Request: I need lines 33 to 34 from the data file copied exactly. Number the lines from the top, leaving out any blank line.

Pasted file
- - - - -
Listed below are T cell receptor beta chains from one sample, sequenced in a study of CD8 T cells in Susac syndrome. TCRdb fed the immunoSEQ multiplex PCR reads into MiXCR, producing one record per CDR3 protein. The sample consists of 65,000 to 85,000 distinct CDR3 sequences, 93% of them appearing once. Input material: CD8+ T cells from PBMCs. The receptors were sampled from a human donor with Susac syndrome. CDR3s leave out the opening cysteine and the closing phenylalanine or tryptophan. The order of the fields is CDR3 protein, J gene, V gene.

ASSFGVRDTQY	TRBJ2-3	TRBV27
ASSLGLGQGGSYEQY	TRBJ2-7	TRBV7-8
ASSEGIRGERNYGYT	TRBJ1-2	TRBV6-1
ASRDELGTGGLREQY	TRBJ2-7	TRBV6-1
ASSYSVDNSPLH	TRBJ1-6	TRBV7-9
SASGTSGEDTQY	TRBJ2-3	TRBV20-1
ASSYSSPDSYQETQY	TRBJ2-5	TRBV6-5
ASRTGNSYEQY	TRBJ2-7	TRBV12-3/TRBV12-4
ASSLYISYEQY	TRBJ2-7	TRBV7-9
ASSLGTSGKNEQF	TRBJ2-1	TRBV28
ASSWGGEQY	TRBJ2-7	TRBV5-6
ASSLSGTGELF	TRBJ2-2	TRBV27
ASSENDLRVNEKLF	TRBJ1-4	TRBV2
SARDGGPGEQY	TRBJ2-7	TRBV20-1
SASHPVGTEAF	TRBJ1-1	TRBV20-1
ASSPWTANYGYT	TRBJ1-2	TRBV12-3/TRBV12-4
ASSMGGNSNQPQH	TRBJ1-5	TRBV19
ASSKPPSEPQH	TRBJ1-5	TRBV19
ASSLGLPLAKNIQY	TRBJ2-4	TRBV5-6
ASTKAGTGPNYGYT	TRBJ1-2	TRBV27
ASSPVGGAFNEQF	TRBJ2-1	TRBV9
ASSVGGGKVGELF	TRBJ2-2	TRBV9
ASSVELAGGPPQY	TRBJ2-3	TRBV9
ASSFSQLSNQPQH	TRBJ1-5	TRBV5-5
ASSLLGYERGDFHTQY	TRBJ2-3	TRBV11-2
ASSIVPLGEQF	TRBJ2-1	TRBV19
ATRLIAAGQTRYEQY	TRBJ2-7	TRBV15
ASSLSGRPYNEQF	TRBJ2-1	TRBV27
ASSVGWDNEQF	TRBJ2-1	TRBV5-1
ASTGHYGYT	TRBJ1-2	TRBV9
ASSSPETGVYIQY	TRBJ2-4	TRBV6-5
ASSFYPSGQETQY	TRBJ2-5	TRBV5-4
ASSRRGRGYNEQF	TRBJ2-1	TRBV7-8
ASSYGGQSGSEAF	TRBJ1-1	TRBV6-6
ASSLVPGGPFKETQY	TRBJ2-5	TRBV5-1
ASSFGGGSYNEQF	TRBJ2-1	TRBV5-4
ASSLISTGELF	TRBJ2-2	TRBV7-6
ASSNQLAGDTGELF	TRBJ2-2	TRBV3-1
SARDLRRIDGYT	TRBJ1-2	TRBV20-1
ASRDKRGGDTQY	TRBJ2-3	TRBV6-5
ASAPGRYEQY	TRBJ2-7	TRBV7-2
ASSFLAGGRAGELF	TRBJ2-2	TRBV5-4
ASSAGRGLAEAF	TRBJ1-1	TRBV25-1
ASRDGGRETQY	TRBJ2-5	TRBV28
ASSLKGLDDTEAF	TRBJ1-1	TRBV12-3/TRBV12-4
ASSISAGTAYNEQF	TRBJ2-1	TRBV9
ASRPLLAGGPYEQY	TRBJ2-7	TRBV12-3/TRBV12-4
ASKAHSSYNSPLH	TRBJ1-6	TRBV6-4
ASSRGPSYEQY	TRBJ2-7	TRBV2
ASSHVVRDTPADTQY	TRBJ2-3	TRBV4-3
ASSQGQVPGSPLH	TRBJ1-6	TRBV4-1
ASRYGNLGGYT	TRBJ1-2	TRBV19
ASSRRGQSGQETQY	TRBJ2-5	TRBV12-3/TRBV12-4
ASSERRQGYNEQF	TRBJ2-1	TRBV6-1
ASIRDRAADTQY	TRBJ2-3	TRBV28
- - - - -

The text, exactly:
ASSFYPSGQETQY	TRBJ2-5	TRBV5-4
ASSRRGRGYNEQF	TRBJ2-1	TRBV7-8